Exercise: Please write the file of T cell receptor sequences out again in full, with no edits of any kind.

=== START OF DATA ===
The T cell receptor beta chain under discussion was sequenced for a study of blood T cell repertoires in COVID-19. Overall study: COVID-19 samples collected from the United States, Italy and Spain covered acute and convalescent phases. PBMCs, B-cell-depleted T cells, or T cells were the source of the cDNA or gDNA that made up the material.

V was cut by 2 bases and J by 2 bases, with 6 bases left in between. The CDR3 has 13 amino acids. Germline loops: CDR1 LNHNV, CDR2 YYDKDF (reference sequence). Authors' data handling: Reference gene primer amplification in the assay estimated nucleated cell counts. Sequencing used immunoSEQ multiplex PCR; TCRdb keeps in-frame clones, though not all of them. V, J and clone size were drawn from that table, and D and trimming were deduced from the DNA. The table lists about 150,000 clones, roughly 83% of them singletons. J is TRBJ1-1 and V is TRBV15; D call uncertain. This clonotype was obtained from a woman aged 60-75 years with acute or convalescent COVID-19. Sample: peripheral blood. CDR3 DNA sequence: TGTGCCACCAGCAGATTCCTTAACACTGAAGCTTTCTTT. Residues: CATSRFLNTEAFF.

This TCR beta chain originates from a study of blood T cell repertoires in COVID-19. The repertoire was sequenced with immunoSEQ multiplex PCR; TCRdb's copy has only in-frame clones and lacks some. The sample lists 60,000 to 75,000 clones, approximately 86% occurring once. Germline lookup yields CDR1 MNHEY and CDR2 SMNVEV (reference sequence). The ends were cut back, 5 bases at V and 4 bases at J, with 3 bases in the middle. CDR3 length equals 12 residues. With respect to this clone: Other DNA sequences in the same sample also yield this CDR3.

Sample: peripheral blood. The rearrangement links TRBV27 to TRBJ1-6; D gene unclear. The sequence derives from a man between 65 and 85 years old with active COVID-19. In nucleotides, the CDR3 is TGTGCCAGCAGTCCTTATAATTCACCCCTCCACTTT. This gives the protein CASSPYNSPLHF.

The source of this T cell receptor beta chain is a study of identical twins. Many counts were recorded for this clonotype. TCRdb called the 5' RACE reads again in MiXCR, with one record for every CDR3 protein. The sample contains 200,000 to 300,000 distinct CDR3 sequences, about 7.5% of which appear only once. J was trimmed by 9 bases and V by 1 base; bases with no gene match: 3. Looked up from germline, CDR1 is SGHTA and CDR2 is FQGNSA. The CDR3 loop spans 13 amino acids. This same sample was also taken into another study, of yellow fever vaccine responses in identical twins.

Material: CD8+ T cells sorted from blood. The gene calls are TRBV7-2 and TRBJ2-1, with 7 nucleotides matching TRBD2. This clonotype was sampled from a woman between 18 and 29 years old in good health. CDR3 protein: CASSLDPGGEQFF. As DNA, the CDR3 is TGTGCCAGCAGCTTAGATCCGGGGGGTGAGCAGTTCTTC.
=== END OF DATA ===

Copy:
The T cell receptor beta chain under discussion was sequenced for a study of blood T cell repertoires in COVID-19. Overall study: COVID-19 samples collected from the United States, Italy and Spain covered acute and convalescent phases. PBMCs, B-cell-depleted T cells, or T cells were the source of the cDNA or gDNA that made up the material.

V was cut by 2 bases and J by 2 bases, with 6 bases left in between. The CDR3 has 13 amino acids. Germline loops: CDR1 LNHNV, CDR2 YYDKDF (reference sequence). Authors' data handling: Reference gene primer amplification in the assay estimated nucleated cell counts. Sequencing used immunoSEQ multiplex PCR; TCRdb keeps in-frame clones, though not all of them. V, J and clone size were drawn from that table, and D and trimming were deduced from the DNA. The table lists about 150,000 clones, roughly 83% of them singletons. J is TRBJ1-1 and V is TRBV15; D call uncertain. This clonotype was obtained from a woman aged 60-75 years with acute or convalescent COVID-19. Sample: peripheral blood. CDR3 DNA sequence: TGTGCCACCAGCAGATTCCTTAACACTGAAGCTTTCTTT. Residues: CATSRFLNTEAFF.

This TCR beta chain originates from a study of blood T cell repertoires in COVID-19. The repertoire was sequenced with immunoSEQ multiplex PCR; TCRdb's copy has only in-frame clones and lacks some. The sample lists 60,000 to 75,000 clones, approximately 86% occurring once. Germline lookup yields CDR1 MNHEY and CDR2 SMNVEV (reference sequence). The ends were cut back, 5 bases at V and 4 bases at J, with 3 bases in the middle. CDR3 length equals 12 residues. With respect to this clone: Other DNA sequences in the same sample also yield this CDR3.

Sample: peripheral blood. The rearrangement links TRBV27 to TRBJ1-6; D gene unclear. The sequence derives from a man between 65 and 85 years old with active COVID-19. In nucleotides, the CDR3 is TGTGCCAGCAGTCCTTATAATTCACCCCTCCACTTT. This gives the protein CASSPYNSPLHF.

The source of this T cell receptor beta chain is a study of identical twins. Many counts were recorded for this clonotype. TCRdb called the 5' RACE reads again in MiXCR, with one record for every CDR3 protein. The sample contains 200,000 to 300,000 distinct CDR3 sequences, about 7.5% of which appear only once. J was trimmed by 9 bases and V by 1 base; bases with no gene match: 3. Looked up from germline, CDR1 is SGHTA and CDR2 is FQGNSA. The CDR3 loop spans 13 amino acids. This same sample was also taken into another study, of yellow fever vaccine responses in identical twins.

Material: CD8+ T cells sorted from blood. The gene calls are TRBV7-2 and TRBJ2-1, with 7 nucleotides matching TRBD2. This clonotype was sampled from a woman between 18 and 29 years old in good health. CDR3 protein: CASSLDPGGEQFF. As DNA, the CDR3 is TGTGCCAGCAGCTTAGATCCGGGGGGTGAGCAGTTCTTC.